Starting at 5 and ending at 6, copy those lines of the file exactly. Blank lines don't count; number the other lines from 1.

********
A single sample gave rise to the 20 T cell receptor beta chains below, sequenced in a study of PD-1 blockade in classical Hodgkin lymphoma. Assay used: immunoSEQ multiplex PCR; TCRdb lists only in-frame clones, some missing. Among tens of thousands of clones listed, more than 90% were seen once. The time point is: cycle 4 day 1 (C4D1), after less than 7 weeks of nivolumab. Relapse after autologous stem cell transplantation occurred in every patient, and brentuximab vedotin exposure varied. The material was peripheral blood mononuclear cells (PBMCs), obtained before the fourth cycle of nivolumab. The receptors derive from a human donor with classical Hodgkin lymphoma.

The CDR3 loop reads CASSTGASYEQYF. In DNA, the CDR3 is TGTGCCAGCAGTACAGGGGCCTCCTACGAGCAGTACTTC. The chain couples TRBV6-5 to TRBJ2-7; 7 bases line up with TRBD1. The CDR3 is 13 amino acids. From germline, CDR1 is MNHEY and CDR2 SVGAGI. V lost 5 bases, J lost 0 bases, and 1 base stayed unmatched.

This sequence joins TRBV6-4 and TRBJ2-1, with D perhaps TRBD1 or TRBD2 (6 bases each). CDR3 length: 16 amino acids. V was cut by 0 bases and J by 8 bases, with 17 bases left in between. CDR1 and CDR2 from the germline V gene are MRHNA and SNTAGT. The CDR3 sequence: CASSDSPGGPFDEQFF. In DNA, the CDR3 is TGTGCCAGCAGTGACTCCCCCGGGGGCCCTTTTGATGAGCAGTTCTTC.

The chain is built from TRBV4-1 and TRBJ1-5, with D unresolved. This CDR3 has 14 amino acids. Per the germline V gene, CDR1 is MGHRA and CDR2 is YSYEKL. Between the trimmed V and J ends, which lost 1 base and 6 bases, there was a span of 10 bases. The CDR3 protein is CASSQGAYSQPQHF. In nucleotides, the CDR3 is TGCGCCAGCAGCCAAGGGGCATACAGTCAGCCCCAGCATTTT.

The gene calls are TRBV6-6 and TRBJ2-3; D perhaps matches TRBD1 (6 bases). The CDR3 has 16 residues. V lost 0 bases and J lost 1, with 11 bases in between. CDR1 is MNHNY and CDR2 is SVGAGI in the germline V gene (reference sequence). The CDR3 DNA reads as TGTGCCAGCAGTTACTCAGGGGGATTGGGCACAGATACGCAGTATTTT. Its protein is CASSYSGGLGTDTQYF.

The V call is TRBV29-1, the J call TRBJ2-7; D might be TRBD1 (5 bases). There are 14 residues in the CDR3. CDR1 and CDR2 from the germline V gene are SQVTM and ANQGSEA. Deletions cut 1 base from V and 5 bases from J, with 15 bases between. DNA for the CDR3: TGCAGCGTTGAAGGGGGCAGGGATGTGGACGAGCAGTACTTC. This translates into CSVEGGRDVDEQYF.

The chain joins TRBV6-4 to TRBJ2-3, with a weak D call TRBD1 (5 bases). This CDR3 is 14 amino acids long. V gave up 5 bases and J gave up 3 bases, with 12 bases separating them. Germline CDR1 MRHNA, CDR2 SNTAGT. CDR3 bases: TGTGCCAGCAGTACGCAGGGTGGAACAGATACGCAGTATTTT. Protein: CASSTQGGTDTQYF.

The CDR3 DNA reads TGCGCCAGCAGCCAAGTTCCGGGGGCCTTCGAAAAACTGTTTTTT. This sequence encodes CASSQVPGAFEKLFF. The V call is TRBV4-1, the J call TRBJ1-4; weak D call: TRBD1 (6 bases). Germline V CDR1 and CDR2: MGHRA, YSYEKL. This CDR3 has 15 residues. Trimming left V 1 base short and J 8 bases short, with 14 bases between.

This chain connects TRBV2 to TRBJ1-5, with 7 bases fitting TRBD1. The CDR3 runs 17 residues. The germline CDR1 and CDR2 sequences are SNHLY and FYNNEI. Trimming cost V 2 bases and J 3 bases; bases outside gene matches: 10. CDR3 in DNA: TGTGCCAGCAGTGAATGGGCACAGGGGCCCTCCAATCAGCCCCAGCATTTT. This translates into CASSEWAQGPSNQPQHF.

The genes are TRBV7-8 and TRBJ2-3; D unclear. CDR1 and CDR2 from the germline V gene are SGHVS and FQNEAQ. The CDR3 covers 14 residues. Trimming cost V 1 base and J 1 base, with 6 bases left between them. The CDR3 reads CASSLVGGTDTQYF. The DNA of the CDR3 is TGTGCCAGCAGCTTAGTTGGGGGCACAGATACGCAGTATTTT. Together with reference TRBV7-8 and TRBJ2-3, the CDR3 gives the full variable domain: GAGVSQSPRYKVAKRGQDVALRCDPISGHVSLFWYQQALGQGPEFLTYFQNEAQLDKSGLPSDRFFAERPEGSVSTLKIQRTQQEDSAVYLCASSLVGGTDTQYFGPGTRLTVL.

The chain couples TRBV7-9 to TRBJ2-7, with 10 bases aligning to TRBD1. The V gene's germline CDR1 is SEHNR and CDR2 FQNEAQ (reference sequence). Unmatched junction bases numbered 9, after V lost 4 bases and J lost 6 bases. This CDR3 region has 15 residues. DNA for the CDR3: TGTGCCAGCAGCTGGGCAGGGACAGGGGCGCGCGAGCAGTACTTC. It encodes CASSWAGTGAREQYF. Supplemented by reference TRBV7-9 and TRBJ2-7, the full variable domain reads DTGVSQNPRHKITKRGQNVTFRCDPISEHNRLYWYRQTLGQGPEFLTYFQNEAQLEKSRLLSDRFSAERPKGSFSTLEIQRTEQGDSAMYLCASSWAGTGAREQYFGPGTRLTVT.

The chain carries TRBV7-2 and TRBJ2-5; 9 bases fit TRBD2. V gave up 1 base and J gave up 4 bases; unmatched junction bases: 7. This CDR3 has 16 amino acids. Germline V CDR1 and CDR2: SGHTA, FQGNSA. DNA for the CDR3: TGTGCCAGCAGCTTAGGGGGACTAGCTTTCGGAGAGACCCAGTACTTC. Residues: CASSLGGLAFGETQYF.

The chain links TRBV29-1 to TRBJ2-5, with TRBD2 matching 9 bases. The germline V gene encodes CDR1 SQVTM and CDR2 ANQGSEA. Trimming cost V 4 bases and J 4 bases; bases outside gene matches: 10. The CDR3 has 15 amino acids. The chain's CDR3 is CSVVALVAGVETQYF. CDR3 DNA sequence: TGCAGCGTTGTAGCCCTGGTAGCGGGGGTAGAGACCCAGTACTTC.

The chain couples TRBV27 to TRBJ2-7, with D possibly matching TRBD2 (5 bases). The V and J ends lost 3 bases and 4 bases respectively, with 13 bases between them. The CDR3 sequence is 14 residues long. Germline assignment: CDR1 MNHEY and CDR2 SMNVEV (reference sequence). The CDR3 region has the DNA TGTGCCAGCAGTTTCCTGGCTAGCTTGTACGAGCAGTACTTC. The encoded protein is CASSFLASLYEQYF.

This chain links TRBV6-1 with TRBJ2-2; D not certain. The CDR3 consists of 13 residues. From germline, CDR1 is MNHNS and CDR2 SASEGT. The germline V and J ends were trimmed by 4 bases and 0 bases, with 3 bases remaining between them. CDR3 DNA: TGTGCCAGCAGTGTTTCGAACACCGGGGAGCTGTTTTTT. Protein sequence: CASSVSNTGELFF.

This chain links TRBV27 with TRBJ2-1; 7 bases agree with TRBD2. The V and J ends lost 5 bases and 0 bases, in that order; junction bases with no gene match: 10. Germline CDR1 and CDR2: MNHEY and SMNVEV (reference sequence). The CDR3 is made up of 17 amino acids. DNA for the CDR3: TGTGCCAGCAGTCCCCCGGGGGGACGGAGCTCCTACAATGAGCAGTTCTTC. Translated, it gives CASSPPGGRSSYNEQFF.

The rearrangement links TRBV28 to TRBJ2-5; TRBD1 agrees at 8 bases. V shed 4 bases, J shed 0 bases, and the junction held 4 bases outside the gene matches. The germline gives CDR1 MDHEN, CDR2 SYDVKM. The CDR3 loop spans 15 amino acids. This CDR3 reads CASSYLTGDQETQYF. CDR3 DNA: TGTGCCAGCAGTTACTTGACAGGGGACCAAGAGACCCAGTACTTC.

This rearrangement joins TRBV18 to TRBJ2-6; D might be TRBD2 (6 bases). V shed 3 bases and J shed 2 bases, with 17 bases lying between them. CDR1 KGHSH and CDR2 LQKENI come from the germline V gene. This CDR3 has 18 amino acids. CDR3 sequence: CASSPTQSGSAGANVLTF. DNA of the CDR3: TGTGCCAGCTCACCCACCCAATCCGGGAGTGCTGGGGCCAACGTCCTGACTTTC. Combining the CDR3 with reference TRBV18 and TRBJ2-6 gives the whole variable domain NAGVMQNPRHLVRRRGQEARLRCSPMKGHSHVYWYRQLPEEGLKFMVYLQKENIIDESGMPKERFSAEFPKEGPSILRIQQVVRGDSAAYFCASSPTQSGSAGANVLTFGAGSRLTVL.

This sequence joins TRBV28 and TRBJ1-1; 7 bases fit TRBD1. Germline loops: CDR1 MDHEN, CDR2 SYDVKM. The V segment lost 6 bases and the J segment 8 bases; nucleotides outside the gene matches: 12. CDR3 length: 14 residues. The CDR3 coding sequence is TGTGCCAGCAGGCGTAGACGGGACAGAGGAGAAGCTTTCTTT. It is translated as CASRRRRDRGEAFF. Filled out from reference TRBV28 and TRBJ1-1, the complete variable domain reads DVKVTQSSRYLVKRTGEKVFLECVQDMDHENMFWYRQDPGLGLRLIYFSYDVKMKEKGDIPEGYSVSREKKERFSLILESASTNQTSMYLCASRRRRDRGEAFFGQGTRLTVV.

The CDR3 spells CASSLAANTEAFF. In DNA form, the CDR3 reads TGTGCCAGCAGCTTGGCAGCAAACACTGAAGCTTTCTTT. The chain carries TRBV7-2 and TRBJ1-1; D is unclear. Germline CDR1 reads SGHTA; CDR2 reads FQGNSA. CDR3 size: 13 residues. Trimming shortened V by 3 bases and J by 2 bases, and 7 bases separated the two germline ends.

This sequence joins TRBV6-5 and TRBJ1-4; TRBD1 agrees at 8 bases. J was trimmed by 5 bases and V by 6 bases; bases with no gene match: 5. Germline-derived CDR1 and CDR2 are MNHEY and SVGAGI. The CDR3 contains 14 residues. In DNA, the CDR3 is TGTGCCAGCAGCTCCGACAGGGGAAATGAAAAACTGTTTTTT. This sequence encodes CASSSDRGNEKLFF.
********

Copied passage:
The gene calls are TRBV6-6 and TRBJ2-3; D perhaps matches TRBD1 (6 bases). The CDR3 has 16 residues. V lost 0 bases and J lost 1, with 11 bases in between. CDR1 is MNHNY and CDR2 is SVGAGI in the germline V gene (reference sequence). The CDR3 DNA reads as TGTGCCAGCAGTTACTCAGGGGGATTGGGCACAGATACGCAGTATTTT. Its protein is CASSYSGGLGTDTQYF.

The V call is TRBV29-1, the J call TRBJ2-7; D might be TRBD1 (5 bases). There are 14 residues in the CDR3. CDR1 and CDR2 from the germline V gene are SQVTM and ANQGSEA. Deletions cut 1 base from V and 5 bases from J, with 15 bases between. DNA for the CDR3: TGCAGCGTTGAAGGGGGCAGGGATGTGGACGAGCAGTACTTC. This translates into CSVEGGRDVDEQYF.